The appendicular skeleton of the Lower Permian temnospondyl Eryops megacephalus Cope, 1877, described and figured in detail, is similar to that of most temnospondyls, except that it is highly ossified. It displays terrestrial adaptations, including a reduced dermal pectoral girdle and comparatively large limbs, characterized by well-developed processes for muscle attachment. While many features that were previously unknown or uncommon among temnospondyls were identified, no apomorphies of the appendicular skeleton particular to Eryops were found. Some characteristics of the endochondral postcranial skeleton found in well-ossified temnospondyls, such as Eryops, are absent in less well ossified temnospondyls due to immaturity or paedomorphism. The effects of heterochronic processes on the morphology of the postcranial skeleton of temnospondyls and the implications for cladistics are discussed; the appendicular skeleton of Eryops is considered hypermorphic. Within the Temnospondyli, the Eryops appendicular skeleton is most similar to that of the Dissorophoidea, and most dissimilar to both the most plesiomorphic temnospondyls and the secondarily aquatic Mesozoic stereospondyls. The appendicular skeletons of well-ossified Late Permian and Mesozoic temnospondyls are not as robust as that of Eryops.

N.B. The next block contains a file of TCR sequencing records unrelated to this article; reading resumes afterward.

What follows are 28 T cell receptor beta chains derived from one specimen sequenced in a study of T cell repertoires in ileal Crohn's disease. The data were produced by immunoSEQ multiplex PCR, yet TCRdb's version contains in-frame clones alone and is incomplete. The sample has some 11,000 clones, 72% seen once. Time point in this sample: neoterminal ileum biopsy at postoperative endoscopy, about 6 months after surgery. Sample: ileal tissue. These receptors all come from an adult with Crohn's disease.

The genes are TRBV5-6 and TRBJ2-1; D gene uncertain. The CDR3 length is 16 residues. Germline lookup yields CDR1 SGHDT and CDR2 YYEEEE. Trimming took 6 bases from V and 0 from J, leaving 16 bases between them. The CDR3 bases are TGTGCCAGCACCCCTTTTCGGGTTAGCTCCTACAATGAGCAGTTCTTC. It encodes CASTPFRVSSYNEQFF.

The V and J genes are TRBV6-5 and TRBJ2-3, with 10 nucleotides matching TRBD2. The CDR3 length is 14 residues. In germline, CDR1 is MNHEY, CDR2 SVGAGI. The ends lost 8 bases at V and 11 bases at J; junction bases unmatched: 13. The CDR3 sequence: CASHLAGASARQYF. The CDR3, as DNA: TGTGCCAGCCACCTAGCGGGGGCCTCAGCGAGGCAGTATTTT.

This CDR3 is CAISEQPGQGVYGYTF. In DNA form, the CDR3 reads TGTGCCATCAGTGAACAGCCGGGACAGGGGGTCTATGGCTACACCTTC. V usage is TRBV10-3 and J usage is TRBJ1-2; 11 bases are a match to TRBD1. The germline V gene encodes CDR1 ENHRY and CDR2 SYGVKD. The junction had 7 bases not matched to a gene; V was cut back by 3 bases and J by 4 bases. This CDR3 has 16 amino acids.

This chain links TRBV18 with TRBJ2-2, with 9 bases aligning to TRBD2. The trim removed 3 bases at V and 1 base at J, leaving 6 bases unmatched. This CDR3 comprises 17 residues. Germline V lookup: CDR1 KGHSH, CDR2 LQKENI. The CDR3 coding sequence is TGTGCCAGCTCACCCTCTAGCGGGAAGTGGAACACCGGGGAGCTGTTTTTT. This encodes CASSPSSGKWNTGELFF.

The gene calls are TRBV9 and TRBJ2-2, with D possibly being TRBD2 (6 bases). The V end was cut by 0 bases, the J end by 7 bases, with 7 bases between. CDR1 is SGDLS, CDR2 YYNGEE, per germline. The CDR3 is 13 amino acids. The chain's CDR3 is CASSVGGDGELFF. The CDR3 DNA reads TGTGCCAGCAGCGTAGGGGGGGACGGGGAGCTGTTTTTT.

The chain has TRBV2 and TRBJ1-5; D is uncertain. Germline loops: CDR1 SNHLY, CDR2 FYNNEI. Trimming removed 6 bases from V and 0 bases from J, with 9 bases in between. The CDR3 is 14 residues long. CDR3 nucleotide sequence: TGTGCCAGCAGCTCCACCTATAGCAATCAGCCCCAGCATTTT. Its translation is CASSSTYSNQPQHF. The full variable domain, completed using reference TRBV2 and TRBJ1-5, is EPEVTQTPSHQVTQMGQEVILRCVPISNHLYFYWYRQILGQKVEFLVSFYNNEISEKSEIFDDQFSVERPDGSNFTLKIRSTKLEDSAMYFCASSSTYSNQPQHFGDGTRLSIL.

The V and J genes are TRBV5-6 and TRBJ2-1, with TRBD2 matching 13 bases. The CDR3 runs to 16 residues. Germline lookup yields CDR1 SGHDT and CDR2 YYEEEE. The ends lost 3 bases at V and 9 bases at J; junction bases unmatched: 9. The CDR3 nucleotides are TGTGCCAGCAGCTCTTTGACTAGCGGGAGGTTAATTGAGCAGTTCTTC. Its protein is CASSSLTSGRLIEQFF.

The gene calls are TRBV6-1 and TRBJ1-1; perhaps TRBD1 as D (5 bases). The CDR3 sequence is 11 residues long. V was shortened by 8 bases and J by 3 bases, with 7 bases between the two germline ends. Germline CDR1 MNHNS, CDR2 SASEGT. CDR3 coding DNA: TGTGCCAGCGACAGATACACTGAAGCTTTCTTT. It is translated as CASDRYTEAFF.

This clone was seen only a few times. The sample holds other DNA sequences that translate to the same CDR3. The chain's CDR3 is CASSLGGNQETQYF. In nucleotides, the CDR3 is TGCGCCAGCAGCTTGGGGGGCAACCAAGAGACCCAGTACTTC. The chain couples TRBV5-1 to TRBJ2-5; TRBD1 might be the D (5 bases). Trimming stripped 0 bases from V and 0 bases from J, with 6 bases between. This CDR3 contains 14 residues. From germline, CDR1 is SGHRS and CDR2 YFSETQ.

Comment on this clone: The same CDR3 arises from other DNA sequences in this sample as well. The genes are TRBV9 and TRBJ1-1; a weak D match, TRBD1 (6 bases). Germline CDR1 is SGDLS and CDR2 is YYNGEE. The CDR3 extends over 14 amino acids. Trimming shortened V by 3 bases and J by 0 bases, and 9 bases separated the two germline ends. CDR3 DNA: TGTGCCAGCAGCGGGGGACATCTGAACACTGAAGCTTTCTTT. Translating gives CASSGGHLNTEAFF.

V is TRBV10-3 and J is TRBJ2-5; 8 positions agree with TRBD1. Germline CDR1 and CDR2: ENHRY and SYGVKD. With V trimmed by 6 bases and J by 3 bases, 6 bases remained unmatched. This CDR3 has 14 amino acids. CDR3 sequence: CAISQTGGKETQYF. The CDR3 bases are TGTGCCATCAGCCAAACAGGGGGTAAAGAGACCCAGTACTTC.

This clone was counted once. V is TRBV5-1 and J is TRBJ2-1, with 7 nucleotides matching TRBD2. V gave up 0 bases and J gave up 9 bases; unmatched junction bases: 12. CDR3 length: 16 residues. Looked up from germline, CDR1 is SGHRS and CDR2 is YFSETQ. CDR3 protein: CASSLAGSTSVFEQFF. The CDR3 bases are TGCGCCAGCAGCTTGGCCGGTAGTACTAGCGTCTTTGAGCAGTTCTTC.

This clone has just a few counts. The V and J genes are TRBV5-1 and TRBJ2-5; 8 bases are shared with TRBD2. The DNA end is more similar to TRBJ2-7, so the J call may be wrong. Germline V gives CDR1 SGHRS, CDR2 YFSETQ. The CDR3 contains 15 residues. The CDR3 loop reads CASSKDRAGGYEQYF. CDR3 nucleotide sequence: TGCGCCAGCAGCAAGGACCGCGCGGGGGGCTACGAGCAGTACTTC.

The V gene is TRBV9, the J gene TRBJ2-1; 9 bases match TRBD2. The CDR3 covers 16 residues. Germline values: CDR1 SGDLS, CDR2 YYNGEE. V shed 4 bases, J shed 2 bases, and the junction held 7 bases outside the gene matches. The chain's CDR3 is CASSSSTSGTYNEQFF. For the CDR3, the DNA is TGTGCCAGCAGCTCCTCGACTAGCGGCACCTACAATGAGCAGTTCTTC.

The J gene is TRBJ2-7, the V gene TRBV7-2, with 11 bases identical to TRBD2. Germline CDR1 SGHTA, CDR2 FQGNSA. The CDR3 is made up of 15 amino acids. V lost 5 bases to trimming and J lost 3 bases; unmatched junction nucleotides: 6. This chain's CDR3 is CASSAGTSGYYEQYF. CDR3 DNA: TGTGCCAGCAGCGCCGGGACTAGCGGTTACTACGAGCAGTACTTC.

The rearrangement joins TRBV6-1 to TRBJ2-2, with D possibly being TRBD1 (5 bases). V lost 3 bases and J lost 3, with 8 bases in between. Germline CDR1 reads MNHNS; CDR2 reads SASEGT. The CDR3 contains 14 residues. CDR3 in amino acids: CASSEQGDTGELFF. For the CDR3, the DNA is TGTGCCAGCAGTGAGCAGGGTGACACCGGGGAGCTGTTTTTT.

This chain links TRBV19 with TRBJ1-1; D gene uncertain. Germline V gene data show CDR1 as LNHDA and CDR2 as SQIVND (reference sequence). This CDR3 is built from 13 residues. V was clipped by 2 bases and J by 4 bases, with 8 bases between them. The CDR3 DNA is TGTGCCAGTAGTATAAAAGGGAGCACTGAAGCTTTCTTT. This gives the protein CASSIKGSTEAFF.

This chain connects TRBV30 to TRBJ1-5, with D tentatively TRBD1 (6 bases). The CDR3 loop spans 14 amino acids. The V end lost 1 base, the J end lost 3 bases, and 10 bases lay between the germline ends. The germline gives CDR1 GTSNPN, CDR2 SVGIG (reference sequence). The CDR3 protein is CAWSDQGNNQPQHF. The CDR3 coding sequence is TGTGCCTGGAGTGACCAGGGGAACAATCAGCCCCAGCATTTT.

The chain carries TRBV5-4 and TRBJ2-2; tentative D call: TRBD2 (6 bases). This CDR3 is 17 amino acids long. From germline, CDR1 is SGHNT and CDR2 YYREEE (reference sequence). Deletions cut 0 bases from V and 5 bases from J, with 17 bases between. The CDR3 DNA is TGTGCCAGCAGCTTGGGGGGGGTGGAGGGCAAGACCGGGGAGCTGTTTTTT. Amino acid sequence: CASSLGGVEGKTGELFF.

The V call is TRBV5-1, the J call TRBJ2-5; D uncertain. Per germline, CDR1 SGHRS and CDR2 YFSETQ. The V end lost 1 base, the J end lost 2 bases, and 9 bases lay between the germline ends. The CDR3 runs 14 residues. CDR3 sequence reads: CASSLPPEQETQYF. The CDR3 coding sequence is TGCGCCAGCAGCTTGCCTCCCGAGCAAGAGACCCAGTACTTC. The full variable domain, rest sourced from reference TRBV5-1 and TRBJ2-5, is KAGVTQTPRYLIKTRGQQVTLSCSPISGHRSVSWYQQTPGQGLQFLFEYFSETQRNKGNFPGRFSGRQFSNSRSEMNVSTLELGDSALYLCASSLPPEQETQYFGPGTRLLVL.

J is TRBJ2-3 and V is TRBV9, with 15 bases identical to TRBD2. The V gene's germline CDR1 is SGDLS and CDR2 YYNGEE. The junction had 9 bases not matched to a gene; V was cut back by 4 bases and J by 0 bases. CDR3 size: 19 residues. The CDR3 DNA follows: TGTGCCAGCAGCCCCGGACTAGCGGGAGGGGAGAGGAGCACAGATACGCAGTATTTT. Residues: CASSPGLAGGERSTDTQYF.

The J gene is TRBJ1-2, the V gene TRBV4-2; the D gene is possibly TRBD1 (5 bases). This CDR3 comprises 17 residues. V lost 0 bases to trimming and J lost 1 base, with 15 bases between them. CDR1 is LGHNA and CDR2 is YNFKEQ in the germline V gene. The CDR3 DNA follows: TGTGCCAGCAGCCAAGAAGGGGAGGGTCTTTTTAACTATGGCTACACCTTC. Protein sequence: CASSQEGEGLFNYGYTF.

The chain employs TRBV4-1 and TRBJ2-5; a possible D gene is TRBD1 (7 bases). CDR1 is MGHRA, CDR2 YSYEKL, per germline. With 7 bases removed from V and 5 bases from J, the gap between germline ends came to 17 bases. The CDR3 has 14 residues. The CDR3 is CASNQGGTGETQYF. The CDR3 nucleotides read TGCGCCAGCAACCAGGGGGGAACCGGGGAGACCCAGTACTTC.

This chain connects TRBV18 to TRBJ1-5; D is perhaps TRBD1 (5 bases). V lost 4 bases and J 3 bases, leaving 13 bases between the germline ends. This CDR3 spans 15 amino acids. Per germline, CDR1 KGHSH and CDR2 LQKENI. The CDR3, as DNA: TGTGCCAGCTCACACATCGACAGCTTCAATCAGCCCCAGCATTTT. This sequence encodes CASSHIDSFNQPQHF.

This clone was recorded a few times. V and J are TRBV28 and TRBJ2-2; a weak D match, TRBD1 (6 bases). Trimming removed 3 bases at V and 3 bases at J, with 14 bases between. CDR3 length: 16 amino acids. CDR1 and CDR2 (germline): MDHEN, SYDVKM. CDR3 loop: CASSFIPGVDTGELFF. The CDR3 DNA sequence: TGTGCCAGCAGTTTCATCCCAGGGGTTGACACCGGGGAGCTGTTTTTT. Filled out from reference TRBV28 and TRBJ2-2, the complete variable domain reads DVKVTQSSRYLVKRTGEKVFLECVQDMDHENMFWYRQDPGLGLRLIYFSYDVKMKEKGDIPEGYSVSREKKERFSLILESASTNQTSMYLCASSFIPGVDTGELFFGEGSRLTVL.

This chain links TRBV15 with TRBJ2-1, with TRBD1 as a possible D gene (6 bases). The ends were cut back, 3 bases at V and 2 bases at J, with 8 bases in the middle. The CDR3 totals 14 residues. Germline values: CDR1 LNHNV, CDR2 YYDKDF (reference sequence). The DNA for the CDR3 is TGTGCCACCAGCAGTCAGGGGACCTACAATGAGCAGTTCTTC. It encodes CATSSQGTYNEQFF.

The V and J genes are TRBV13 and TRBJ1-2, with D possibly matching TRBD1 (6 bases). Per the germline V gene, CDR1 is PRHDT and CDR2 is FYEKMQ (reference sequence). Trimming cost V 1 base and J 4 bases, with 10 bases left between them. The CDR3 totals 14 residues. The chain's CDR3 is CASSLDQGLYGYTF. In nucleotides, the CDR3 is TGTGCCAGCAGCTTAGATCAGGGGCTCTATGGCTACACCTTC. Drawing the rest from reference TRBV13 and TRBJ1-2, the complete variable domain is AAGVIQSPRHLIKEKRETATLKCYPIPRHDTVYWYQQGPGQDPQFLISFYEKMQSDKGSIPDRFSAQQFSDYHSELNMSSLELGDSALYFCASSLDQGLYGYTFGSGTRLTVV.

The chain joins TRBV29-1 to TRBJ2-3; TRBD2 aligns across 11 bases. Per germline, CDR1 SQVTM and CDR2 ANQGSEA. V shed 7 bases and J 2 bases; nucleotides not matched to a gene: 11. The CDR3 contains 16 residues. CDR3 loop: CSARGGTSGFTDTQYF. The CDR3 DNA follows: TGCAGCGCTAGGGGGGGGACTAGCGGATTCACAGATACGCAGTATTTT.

Surprisingly, Eryops, in common with other well-ossified temnospondyls, shares many derived features of the appendicular skeleton with seymouriamorphs and diadectomorphs. The presence of these previously unrecognized synapomorphies (relative to stem tetrapods and embolomeres) provides evidence for an alternative hypothesis of relationships of early tetrapods, suggesting that the Temnospondyli and seymouriamorphs plus diadectomorphs are sister taxa.